Sunday, April 9, 2017

This Is Your Tape

I read and reread Thirteen Reasons Why by Jay Asher, and I can honestly say it was an eye opener. It makes you reconsider the second look you give that person in passing, and it definitely makes you more aware of how the small things can affect someone so desperately.

They recently made a Netflix series, and I am always skeptical of these. A lot of the time the movie, or tv series, takes away from the novel, so the book nerds are always so disappointed because ALL HOLLYWOOD NEEDED TO DO WAS KEEP IT THE SAME! I was dubious, but I indulged and finished the series. the event you haven't read the book or watched the end of the series.

The one thing I really liked about the series was the casting. I felt they did a perfect job depicting characters; Clay wasn't the overly sporty super good looking junior, Hannah was beautiful but not like the cheerleader types, Bryce was EXACTLY how you pictured. It worked. And I think all the actors did a great job with the characterization as well.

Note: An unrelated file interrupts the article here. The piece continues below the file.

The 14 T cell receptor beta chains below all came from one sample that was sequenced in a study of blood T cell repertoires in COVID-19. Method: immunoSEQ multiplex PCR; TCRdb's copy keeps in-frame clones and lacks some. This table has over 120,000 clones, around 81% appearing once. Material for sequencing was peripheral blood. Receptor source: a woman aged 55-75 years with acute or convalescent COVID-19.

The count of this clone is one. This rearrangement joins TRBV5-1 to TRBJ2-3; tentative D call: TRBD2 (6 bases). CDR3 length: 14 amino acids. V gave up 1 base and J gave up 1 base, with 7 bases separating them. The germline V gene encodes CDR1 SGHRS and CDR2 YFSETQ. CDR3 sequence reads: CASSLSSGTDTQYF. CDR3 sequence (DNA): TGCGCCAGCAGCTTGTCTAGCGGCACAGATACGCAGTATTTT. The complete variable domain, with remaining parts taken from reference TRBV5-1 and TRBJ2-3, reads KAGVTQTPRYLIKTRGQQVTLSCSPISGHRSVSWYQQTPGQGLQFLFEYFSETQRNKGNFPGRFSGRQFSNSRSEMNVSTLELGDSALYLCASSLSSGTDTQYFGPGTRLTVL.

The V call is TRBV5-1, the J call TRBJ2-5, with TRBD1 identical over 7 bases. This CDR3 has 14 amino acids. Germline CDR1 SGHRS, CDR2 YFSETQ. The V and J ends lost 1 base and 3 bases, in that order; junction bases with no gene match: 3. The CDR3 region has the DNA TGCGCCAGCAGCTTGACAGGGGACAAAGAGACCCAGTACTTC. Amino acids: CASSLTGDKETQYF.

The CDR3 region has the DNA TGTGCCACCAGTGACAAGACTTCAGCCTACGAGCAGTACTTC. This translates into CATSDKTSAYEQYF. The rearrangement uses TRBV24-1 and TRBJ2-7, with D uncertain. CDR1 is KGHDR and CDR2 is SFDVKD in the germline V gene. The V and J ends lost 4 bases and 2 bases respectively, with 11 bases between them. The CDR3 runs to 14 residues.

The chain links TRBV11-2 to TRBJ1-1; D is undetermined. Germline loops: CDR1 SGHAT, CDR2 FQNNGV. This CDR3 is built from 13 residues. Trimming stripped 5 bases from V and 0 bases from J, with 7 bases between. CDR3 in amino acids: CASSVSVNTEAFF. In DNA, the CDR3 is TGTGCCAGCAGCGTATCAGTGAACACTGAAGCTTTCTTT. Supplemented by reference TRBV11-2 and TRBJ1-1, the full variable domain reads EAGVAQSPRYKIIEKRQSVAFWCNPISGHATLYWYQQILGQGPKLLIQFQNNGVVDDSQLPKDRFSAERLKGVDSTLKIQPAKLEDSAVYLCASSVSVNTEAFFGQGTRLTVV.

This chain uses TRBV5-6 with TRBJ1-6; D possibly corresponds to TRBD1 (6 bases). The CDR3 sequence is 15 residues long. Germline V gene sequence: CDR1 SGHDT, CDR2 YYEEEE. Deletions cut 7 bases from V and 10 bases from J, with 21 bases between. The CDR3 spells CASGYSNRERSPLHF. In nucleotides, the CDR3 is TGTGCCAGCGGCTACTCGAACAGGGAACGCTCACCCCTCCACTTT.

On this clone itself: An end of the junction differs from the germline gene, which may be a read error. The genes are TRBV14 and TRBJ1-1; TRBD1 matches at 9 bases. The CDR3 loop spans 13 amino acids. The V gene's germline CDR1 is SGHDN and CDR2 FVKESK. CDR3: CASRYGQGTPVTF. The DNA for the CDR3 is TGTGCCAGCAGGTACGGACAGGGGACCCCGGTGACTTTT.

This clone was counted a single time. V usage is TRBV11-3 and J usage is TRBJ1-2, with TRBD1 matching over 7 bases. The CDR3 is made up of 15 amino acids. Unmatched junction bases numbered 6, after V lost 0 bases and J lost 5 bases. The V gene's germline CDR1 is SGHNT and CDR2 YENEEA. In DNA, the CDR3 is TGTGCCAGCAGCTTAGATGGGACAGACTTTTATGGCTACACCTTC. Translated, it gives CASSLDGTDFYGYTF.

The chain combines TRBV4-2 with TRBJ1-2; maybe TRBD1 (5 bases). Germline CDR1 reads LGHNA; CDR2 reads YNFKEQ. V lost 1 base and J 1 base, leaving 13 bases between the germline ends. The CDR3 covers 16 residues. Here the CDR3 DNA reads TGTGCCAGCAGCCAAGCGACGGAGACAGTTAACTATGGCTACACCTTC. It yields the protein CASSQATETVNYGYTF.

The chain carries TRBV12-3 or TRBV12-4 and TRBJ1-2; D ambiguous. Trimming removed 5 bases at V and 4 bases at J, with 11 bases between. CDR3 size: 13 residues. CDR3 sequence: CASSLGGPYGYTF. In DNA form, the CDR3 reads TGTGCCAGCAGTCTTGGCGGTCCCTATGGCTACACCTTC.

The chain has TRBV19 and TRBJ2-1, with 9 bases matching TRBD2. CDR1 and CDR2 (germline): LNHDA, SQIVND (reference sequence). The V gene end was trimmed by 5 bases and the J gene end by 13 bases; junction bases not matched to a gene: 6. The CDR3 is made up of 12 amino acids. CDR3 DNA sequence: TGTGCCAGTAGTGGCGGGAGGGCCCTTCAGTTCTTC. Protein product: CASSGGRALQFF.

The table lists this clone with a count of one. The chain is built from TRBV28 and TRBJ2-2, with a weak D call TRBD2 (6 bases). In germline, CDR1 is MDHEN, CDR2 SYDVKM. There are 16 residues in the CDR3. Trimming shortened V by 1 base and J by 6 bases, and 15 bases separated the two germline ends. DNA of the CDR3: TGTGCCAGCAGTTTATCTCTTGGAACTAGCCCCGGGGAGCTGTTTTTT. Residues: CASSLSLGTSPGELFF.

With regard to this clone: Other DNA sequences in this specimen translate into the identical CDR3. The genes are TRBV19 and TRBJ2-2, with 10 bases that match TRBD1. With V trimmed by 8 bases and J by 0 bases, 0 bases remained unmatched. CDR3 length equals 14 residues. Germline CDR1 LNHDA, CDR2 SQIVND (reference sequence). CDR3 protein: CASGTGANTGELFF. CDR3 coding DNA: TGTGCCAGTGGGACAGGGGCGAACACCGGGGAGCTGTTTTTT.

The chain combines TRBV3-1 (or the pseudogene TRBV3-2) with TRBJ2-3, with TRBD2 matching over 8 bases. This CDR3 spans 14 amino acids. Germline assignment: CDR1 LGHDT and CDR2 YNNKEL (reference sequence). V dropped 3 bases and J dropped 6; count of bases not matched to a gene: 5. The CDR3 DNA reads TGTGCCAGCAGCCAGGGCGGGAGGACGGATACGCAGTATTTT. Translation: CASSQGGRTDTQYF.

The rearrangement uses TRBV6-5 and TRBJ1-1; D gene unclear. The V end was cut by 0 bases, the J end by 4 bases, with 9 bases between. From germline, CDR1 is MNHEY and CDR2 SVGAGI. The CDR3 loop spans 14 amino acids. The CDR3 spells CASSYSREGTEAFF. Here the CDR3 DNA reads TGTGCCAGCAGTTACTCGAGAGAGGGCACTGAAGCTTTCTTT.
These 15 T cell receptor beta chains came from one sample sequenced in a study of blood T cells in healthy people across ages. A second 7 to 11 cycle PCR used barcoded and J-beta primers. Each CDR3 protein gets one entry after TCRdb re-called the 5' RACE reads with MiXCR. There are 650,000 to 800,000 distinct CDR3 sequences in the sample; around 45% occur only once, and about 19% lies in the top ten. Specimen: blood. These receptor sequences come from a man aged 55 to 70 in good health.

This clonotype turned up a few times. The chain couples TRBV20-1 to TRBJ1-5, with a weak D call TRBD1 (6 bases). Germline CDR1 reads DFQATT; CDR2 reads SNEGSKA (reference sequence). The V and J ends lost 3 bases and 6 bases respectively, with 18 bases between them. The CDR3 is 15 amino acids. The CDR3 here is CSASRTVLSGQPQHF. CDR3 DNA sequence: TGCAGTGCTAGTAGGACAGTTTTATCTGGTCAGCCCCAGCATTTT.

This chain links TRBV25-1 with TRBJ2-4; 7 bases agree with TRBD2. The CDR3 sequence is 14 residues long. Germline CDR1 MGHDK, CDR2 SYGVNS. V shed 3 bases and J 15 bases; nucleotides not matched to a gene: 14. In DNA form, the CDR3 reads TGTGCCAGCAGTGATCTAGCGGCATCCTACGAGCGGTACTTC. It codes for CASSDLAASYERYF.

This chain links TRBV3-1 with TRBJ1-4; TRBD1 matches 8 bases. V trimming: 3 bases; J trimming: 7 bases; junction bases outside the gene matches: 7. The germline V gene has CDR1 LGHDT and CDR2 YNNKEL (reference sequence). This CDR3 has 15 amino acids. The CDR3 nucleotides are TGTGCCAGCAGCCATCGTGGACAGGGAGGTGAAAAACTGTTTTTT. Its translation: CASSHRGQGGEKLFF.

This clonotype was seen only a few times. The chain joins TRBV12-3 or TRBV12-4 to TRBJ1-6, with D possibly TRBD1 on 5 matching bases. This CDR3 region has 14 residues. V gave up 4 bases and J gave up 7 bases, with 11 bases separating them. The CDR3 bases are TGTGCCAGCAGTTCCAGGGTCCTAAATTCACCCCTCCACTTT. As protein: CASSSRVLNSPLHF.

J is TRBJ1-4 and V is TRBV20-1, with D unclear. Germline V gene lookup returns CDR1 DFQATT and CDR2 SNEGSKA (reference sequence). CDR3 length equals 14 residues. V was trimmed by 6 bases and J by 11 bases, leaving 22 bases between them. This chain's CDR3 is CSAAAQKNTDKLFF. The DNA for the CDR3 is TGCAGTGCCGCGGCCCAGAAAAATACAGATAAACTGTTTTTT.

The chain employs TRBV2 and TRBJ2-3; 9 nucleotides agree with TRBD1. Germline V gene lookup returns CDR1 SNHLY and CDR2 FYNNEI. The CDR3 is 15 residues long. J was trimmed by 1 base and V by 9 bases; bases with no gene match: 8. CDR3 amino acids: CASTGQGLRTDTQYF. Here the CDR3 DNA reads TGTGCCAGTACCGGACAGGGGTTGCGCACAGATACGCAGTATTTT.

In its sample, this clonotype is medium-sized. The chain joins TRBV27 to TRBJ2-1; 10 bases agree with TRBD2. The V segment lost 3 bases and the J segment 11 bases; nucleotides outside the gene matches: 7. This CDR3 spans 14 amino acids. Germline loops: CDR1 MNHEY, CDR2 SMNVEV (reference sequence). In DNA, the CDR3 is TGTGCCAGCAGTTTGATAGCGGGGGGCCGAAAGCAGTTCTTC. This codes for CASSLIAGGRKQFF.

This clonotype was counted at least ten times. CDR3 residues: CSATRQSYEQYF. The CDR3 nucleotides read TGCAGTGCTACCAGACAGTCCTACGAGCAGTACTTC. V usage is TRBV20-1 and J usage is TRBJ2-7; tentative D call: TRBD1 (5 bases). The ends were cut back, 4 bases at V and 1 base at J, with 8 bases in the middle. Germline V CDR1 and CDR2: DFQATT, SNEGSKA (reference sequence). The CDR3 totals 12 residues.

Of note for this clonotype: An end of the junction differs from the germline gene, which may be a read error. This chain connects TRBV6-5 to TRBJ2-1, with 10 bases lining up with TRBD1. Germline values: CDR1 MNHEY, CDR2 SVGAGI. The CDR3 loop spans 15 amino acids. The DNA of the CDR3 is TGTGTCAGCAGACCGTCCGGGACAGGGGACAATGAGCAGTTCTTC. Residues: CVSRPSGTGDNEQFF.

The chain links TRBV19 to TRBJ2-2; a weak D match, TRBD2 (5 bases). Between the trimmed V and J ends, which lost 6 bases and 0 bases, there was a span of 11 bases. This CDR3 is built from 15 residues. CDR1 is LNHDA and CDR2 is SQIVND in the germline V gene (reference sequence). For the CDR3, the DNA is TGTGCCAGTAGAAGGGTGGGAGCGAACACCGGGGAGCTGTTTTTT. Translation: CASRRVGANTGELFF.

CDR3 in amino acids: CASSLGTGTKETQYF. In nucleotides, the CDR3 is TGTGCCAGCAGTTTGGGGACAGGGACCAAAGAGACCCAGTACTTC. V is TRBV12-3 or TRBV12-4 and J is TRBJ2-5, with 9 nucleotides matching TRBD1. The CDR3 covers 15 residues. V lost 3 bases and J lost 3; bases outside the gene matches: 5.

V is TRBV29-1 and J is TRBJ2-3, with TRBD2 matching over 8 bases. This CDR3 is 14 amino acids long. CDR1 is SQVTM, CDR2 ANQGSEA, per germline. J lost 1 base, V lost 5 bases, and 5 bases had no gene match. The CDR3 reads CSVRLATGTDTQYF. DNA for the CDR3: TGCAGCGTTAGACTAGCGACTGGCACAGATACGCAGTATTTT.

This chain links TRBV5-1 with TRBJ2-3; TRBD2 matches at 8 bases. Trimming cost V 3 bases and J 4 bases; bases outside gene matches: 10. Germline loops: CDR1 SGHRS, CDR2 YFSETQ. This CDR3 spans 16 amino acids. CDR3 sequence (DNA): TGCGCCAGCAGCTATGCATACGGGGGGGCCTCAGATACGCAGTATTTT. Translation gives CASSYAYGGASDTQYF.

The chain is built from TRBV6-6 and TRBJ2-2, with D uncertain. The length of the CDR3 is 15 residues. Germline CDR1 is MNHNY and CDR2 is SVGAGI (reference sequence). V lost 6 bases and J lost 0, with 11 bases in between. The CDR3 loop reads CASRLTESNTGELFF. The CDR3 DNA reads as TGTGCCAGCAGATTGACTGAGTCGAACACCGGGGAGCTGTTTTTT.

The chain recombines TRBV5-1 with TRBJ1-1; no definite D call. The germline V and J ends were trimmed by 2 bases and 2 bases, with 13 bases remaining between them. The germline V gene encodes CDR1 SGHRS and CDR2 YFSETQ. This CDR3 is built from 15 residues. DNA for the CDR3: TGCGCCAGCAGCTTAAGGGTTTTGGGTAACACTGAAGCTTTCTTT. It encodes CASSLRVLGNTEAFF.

The HUGE difference from the book was the fact that we had insider information on characters we didn't know anything about prior. Justin Foley was a jerk- he spread rumors, he allowed his friend to rape his girlfriend- we as the reading community were like there is no redemption for him. However, in the series we are taken into Justin's home life where he has a neglectful and drug addicted mother who has an abusive boyfriend. So suddenly we are not so quick to judge Justin on his bad decisions and what he did to Hannah; we are left feeling like "Justin needed a hug" (as one of my sophomore girls said). I felt this was conflicting; Hannah Baker made these tapes because these people did different things that expressed the 13 reasons that eventually lead to her suicide. So why should I feel bad for them? They are ultimately horrible people; most of the people on the tape are just doing something to boost their popularity or just to be mean to someone. So why do I feel bad for them? I don't think this was a bad choice; I just felt it was interesting. I am supposed to be on Hannah's side, yet I have a soft spot for the jerks who made her feel small and alone.